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Chief deputy quit amid conflicts with Pima County's top prosecutor

The Pima County Attorney’s Office’s former second-in-command described her tumultuous relationship with the county's top prosecutor in an email when she resigned, detailing allegations about treatment she claims was directly related to her race, and dozens of other grievances.

Tamara Mulembo, the office's first Black chief deputy, resigned in early October after 10 months in the post but stayed on until the end of 2021 as part of her separation agreement with the office. That agreement also included an anti-disparagement clause.

Mulembo wrote in the newly released Oct. 7 email: "Other senior leadership team got to be publicly recognized for their substantive work. I got trotted out during Black History month and spoon fed a narrative playing up stereotypes about my blackness, which I rejected," she wrote. She did not elaborate on that complaint. 

The email also referenced an incident of sexual harassment by a coworker, with Mulembo saying Pima County Attorney Laura Conover gave her "the third degree" about her handling of the situation. It's unclear if Mulembo was the subject of the harassment or handling the situation as part of her job duties.

Conover did not directly address any of the allegations in a written statement her office sent Tuesday to the Arizona Daily Star in response to Mulembo's claims, but she did dispute Mulembo's assessment of the office.

Conover said during a March appearance on KVOI (1030-AM) program The Bill Buckmaster Show that Mulembo left on good terms.

"I can't say it was a huge surprise (that Mulembo left). I was sad, but I couldn't be surprised that she got poached and got recruited," Conover said then. "Attorneys, of course, always go out with letters that clarify that nothing wrong was afoot and that we parted on good terms."

The email suggests otherwise.

Mulembo wrote that Conover subjected to her microaggressions, undermined her authority, prevented Mulembo from doing her job, publicly diminished her contributions, denigrated her during meetings, rejected suggestions, questioned decisions and more.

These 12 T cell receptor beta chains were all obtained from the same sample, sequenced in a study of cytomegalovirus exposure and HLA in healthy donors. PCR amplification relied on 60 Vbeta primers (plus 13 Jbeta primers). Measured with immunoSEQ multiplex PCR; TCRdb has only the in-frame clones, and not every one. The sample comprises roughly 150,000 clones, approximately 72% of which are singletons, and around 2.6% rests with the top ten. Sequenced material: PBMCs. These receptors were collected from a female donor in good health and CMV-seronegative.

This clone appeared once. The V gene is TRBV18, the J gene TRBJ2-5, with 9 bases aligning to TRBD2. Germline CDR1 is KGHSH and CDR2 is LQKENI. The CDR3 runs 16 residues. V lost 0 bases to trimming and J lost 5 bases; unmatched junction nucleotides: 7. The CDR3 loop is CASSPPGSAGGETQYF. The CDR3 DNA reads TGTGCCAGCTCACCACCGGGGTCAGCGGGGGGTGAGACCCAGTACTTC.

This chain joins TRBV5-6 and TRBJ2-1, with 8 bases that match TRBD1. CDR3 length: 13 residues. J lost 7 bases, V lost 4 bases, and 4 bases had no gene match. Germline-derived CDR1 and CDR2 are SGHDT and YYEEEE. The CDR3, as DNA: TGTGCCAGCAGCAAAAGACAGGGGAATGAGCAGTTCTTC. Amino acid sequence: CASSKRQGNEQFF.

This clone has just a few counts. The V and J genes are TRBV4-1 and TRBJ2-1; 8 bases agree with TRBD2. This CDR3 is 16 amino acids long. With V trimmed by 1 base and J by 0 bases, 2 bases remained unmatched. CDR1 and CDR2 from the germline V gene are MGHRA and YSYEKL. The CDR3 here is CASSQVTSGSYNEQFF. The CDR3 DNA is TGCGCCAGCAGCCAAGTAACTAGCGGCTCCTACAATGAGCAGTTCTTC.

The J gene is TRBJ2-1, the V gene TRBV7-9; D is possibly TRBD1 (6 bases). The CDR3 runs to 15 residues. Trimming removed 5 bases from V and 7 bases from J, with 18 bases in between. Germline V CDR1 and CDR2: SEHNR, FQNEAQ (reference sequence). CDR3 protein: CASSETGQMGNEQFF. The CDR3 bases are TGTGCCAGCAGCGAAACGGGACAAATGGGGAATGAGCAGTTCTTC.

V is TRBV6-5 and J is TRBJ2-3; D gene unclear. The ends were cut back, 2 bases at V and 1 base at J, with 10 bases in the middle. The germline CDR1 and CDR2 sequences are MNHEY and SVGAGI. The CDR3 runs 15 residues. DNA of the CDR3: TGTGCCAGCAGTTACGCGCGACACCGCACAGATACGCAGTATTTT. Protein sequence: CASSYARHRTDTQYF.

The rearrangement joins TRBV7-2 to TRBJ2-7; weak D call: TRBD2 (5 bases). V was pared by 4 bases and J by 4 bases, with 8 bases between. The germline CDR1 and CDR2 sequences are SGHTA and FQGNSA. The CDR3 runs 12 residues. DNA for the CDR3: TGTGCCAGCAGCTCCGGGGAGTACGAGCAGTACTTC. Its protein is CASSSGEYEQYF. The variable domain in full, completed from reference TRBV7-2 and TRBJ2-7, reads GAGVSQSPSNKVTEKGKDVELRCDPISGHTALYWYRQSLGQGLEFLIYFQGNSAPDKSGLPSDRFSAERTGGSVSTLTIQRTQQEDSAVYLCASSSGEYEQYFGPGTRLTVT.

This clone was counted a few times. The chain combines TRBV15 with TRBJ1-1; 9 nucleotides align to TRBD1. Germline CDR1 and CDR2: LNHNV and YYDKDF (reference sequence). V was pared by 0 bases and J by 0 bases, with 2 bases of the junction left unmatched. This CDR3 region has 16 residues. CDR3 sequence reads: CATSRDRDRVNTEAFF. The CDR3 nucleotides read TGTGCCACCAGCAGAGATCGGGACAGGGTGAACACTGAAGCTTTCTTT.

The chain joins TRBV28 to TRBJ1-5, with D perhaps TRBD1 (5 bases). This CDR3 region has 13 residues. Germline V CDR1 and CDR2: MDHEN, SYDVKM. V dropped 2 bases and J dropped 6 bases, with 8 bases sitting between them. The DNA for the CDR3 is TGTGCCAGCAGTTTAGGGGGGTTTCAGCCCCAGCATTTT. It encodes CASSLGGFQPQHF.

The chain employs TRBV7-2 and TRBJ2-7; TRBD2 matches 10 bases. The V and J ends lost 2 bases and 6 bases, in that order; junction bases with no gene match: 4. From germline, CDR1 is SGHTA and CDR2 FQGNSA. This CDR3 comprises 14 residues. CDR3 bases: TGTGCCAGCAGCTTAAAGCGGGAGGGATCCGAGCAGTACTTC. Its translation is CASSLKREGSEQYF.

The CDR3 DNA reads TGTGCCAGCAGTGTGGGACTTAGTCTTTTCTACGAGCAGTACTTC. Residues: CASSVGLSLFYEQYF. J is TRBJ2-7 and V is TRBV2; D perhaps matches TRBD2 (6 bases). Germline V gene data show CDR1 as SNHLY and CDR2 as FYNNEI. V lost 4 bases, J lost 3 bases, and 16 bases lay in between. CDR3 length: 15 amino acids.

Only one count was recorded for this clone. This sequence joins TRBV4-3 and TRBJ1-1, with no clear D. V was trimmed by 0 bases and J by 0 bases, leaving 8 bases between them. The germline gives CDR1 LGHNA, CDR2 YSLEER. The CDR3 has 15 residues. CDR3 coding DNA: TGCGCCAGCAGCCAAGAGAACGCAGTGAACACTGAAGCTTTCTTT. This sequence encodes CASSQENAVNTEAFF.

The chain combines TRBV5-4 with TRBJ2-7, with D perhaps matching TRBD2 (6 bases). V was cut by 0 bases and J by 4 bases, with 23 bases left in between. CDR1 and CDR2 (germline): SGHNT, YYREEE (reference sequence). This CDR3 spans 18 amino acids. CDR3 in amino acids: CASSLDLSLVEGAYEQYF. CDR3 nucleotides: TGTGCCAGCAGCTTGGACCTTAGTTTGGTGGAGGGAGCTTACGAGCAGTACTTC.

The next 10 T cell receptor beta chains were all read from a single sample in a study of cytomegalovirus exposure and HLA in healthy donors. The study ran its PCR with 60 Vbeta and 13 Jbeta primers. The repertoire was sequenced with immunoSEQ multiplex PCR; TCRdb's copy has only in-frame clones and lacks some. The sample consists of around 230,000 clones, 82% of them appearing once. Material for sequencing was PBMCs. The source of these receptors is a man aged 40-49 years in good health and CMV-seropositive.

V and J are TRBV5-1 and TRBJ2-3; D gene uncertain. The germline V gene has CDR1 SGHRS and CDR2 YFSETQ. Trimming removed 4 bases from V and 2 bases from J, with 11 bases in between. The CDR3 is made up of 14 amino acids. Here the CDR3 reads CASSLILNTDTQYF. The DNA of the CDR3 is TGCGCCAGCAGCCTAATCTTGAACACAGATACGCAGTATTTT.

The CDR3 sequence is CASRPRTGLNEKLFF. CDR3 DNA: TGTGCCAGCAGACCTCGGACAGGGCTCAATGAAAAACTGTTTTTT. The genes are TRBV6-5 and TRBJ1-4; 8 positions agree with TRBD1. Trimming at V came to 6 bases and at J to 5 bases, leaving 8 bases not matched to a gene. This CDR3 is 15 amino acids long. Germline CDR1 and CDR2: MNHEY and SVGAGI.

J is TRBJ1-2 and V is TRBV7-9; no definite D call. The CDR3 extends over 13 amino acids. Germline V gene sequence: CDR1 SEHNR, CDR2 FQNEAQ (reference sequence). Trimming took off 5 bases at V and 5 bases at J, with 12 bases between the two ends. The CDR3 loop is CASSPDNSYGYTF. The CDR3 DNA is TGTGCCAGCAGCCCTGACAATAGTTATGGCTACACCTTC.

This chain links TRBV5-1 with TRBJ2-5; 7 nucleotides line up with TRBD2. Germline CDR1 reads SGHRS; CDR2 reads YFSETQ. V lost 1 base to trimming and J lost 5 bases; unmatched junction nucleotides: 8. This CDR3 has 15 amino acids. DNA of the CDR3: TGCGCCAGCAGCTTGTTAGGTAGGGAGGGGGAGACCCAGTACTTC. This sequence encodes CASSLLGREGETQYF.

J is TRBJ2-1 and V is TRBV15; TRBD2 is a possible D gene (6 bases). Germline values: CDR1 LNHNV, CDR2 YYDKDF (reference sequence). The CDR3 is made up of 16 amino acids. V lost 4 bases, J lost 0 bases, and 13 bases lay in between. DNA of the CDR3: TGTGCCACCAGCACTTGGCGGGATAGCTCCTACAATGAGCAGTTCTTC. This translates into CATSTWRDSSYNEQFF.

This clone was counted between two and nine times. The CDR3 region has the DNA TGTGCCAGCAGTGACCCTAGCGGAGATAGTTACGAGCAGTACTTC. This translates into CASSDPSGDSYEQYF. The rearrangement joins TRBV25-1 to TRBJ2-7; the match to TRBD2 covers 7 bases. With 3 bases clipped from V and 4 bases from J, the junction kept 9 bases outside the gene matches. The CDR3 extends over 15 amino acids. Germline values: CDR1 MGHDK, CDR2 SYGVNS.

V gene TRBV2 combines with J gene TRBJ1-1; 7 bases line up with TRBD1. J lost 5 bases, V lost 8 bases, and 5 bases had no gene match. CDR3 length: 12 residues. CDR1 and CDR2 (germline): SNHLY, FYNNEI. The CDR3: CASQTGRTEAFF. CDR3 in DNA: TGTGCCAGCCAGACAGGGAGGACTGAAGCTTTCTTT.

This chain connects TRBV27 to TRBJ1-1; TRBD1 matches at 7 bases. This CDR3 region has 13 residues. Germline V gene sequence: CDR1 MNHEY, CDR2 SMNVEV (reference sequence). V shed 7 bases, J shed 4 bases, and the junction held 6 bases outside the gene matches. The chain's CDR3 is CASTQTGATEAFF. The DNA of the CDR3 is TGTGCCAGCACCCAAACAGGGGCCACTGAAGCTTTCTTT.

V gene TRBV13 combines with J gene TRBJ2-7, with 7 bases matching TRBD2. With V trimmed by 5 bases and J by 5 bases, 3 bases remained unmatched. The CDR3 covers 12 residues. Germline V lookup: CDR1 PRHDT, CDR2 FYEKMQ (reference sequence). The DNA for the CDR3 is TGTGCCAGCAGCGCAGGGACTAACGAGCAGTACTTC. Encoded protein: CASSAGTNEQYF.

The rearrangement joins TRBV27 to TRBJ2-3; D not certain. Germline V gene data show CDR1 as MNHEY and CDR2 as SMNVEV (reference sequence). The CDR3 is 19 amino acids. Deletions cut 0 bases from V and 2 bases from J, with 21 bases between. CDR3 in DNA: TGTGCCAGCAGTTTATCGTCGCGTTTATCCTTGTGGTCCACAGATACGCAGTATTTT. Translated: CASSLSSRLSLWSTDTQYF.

The Star received a copy of the email and Mulembo's separation agreement from David Berkman, who was the office's chief criminal deputy under Conover's predecessor Barbara LaWall. Berkman submitted a public records request for the email in November and forwarded the correspondence to the Star after he received it last week.

Conover told the Star in an email Tuesday that people identified in Mulembo's letter "disagree with her assessment" of the office and that her administration provides multiple avenues of support for employees.

"Employees know that my door is always open if they have concerns, as are the doors of our entire leadership team. Everyone at the office has heard me say, frequently, that our goal is to give each other the grace to learn, to grow, and to develop," Conover said in the email.

The office has implemented other processes to try to address employee welfare, including COVID vaccine access, support for employees who got sick, and long-overdue pay raises, she said in the email.

"Still, doing this emotionally taxing work in times that everyone recognizes as challenging is causing the criminal justice system to lose good dedicated public servants in all sectors nationwide from law offices to law enforcement agencies," Conover said. "I appreciate the meaningful contributions Tamara made to the growth and significant change in the Pima County Attorney’s Office and wish her continued success on her new professional path."